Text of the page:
Evidence of sleep-dependent low-frequency (<0.1 Hz) global brain activity in the clearance of Alzheimer's disease-related toxin buildup is presented in research published on 1st June 2021 in the open access journal PLOS Biology by Xiao Liu and colleagues at The Pennsylvania State University. This neuronal activity was more strongly linked with cerebrospinal fluid flow in healthy controls than higher risk groups and patients, and the findings could serve as a potential imaging marker for clinicians in evaluating patients.
The development of Alzheimer’s disease is believed to be driven by the buildup of the toxic proteins amyloid-β and tau in the brain. The brain’s glymphatic system plays a crucial role in clearing these toxins and previous work has shown a possible relationship between sleep-dependent global brain activity and the glymphatic system by showing this activity is coupled by cerebrospinal fluid flow essential for the glymphatic system.
Using 118 subjects in the Alzheimer’s Disease Neuroimaging Initiative project, the researchers measured this global brain activity and cerebrospinal fluid flow as well as looking at behavioral data. Individuals underwent resting-state fMRI sessions two years apart, and the team compared their findings with neurobiological and neuropsychological markers related to Alzheimer’s disease, such as levels of the toxic protein amyloid-β.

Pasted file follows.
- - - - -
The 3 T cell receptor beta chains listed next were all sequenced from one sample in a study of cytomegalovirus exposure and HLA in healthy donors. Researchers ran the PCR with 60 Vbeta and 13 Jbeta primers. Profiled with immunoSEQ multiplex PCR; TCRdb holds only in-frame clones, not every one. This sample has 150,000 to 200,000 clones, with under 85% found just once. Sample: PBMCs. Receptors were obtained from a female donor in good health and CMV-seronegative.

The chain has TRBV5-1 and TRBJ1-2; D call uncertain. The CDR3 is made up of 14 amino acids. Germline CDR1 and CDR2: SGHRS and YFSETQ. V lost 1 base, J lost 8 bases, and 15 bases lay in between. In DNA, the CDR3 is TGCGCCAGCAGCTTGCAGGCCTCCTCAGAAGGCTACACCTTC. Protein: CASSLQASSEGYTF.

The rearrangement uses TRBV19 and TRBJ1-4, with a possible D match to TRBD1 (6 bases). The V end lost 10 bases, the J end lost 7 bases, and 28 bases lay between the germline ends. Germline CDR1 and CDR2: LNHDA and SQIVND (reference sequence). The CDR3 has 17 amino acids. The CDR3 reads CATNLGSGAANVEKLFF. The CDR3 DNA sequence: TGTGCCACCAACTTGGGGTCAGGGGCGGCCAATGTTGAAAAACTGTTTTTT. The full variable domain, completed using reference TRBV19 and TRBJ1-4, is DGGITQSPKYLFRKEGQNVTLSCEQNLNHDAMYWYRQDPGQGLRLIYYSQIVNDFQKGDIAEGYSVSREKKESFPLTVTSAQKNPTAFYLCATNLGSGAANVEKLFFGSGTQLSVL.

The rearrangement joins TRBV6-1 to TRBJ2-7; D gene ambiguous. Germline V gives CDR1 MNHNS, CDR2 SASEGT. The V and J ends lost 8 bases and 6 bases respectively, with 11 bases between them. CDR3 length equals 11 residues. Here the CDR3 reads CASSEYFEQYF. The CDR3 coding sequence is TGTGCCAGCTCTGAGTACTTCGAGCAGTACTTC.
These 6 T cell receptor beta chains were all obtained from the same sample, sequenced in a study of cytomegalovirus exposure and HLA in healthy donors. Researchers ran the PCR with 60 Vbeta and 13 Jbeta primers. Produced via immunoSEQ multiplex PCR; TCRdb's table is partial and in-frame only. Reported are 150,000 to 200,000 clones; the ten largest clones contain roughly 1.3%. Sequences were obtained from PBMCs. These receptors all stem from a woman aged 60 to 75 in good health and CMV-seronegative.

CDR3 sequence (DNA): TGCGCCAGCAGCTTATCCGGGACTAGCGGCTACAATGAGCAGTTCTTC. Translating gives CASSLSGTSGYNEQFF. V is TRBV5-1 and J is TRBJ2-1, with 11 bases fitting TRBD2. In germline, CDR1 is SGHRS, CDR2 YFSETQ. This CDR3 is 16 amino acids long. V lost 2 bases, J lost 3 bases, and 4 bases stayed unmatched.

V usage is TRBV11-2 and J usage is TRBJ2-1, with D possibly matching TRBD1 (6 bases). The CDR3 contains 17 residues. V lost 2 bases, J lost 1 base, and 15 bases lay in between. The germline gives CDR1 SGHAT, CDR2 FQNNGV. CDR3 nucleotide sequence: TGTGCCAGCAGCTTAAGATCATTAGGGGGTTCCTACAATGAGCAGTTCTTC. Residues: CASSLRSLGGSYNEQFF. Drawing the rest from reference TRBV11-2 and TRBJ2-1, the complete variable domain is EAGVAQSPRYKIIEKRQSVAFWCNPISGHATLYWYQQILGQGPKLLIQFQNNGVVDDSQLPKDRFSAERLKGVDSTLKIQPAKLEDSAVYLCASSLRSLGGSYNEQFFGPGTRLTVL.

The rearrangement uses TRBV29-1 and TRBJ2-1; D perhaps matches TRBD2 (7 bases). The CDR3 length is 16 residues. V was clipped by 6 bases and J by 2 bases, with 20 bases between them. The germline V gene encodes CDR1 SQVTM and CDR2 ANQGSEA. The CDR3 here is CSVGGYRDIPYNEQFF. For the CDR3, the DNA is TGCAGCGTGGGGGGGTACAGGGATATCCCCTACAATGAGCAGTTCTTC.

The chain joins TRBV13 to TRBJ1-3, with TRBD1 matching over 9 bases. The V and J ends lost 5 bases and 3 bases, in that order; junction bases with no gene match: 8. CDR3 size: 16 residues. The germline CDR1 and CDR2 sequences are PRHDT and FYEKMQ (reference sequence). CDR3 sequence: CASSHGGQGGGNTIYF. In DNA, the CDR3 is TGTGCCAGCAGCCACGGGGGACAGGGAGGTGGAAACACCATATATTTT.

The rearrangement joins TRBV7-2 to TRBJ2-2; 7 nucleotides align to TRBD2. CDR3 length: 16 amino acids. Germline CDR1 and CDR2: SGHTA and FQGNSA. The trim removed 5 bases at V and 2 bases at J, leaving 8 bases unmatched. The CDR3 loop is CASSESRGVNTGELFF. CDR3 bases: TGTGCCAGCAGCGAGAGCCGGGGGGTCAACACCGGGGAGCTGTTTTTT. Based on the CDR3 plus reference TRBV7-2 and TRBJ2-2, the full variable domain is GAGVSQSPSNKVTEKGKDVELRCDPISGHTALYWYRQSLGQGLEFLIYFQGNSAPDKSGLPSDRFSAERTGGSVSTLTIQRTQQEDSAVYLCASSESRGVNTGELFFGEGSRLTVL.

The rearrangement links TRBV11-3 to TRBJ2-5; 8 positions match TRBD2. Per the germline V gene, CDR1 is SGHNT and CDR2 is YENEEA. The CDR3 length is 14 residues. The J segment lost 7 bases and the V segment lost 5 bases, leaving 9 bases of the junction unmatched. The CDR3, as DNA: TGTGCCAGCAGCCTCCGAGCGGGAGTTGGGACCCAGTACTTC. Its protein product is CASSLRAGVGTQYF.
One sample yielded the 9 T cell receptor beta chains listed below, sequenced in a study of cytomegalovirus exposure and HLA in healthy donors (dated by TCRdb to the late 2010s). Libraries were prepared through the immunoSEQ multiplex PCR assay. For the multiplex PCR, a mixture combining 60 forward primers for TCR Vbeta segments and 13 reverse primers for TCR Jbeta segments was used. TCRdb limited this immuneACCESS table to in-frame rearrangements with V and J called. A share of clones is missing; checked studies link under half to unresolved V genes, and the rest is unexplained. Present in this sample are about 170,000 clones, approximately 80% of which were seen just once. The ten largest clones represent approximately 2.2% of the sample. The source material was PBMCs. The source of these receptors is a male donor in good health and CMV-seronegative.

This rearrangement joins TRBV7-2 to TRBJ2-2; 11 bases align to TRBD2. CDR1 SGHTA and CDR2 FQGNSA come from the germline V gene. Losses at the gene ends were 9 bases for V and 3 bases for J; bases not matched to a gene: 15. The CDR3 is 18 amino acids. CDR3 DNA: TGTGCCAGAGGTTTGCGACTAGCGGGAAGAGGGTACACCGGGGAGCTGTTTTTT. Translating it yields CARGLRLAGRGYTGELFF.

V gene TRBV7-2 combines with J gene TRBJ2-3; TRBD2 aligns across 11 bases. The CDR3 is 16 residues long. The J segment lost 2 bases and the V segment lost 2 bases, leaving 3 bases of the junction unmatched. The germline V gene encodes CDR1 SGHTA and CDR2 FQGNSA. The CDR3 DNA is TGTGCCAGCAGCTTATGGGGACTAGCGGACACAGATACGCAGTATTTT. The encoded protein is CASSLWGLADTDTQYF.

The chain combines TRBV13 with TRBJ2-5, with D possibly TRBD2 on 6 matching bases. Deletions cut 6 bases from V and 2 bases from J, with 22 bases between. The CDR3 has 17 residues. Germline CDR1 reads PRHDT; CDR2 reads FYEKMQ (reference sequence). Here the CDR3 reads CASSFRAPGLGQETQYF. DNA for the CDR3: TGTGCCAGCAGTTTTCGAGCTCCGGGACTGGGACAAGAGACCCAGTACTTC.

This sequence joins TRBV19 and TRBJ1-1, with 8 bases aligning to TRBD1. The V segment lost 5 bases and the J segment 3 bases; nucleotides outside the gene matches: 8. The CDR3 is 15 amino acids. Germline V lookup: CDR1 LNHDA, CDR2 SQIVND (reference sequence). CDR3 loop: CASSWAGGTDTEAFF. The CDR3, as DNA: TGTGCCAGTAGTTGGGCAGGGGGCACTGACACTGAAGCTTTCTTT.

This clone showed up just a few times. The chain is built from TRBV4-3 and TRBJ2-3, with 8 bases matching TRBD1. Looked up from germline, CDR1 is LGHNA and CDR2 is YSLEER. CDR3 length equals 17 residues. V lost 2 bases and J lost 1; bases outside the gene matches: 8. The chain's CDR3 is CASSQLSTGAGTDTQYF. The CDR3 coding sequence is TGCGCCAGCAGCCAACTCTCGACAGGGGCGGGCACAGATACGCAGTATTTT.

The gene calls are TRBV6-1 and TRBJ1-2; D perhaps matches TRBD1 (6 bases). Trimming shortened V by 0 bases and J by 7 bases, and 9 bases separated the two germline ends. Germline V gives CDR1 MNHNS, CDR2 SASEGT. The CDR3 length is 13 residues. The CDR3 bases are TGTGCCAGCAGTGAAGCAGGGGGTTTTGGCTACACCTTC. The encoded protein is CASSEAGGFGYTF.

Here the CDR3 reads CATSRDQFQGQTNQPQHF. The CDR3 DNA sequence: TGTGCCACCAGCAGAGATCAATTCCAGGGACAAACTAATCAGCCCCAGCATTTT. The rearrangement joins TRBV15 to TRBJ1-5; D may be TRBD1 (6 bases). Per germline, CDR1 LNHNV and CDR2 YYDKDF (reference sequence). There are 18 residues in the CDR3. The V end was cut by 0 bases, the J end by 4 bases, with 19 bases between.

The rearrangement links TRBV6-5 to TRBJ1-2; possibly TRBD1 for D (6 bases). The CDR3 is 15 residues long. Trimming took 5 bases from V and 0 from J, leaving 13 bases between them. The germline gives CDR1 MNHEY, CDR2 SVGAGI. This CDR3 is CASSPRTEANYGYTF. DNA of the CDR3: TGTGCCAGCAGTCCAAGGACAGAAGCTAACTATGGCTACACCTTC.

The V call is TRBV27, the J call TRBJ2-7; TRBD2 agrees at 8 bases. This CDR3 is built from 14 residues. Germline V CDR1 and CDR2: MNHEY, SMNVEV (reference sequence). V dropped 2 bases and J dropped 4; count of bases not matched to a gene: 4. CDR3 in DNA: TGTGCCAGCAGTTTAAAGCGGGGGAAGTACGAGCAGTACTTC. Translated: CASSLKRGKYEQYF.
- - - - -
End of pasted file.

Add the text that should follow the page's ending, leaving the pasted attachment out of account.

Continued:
The strength of the connection between brain activity and cerebrospinal fluid flow was weaker in individuals at a higher risk or who had already developed Alzheimer’s disease. Additionally, clomid long cycles this weaker connection was associated with higher levels of amyloid-β and disease-related behavioral measures two years later. This suggests an important role for sleep-dependent global brain activity in the clearance of brain waste, and its connection to cerebrospinal fluid flow could be helpful as a future marker for clinical evaluation.
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